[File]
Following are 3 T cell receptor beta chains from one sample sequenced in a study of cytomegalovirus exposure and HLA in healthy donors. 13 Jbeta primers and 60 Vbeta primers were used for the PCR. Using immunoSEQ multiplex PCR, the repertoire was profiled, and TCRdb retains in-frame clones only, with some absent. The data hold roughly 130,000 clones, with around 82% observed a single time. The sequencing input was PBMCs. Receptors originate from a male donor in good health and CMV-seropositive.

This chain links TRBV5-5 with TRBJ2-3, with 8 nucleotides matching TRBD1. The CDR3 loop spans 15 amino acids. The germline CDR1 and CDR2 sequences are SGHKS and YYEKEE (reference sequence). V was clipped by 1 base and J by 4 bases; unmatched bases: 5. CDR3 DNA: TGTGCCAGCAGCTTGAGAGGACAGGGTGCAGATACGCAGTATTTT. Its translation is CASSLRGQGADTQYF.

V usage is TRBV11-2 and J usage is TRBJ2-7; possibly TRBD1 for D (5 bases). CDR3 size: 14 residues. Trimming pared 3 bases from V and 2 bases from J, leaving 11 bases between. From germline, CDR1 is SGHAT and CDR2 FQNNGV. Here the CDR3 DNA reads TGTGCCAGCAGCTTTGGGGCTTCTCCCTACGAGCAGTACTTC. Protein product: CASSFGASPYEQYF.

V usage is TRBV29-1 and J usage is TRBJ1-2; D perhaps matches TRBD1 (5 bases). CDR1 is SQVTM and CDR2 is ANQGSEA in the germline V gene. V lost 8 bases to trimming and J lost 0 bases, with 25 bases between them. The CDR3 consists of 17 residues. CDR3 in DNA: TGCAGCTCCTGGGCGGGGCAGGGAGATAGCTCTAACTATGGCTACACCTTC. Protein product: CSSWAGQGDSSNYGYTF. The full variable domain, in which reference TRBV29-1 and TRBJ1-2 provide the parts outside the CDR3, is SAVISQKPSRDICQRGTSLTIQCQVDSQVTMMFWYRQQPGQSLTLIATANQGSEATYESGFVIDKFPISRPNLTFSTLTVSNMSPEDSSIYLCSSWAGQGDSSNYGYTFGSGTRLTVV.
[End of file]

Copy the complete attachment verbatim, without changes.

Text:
Following are 3 T cell receptor beta chains from one sample sequenced in a study of cytomegalovirus exposure and HLA in healthy donors. 13 Jbeta primers and 60 Vbeta primers were used for the PCR. Using immunoSEQ multiplex PCR, the repertoire was profiled, and TCRdb retains in-frame clones only, with some absent. The data hold roughly 130,000 clones, with around 82% observed a single time. The sequencing input was PBMCs. Receptors originate from a male donor in good health and CMV-seropositive.

This chain links TRBV5-5 with TRBJ2-3, with 8 nucleotides matching TRBD1. The CDR3 loop spans 15 amino acids. The germline CDR1 and CDR2 sequences are SGHKS and YYEKEE (reference sequence). V was clipped by 1 base and J by 4 bases; unmatched bases: 5. CDR3 DNA: TGTGCCAGCAGCTTGAGAGGACAGGGTGCAGATACGCAGTATTTT. Its translation is CASSLRGQGADTQYF.

V usage is TRBV11-2 and J usage is TRBJ2-7; possibly TRBD1 for D (5 bases). CDR3 size: 14 residues. Trimming pared 3 bases from V and 2 bases from J, leaving 11 bases between. From germline, CDR1 is SGHAT and CDR2 FQNNGV. Here the CDR3 DNA reads TGTGCCAGCAGCTTTGGGGCTTCTCCCTACGAGCAGTACTTC. Protein product: CASSFGASPYEQYF.

V usage is TRBV29-1 and J usage is TRBJ1-2; D perhaps matches TRBD1 (5 bases). CDR1 is SQVTM and CDR2 is ANQGSEA in the germline V gene. V lost 8 bases to trimming and J lost 0 bases, with 25 bases between them. The CDR3 consists of 17 residues. CDR3 in DNA: TGCAGCTCCTGGGCGGGGCAGGGAGATAGCTCTAACTATGGCTACACCTTC. Protein product: CSSWAGQGDSSNYGYTF. The full variable domain, in which reference TRBV29-1 and TRBJ1-2 provide the parts outside the CDR3, is SAVISQKPSRDICQRGTSLTIQCQVDSQVTMMFWYRQQPGQSLTLIATANQGSEATYESGFVIDKFPISRPNLTFSTLTVSNMSPEDSSIYLCSSWAGQGDSSNYGYTFGSGTRLTVV.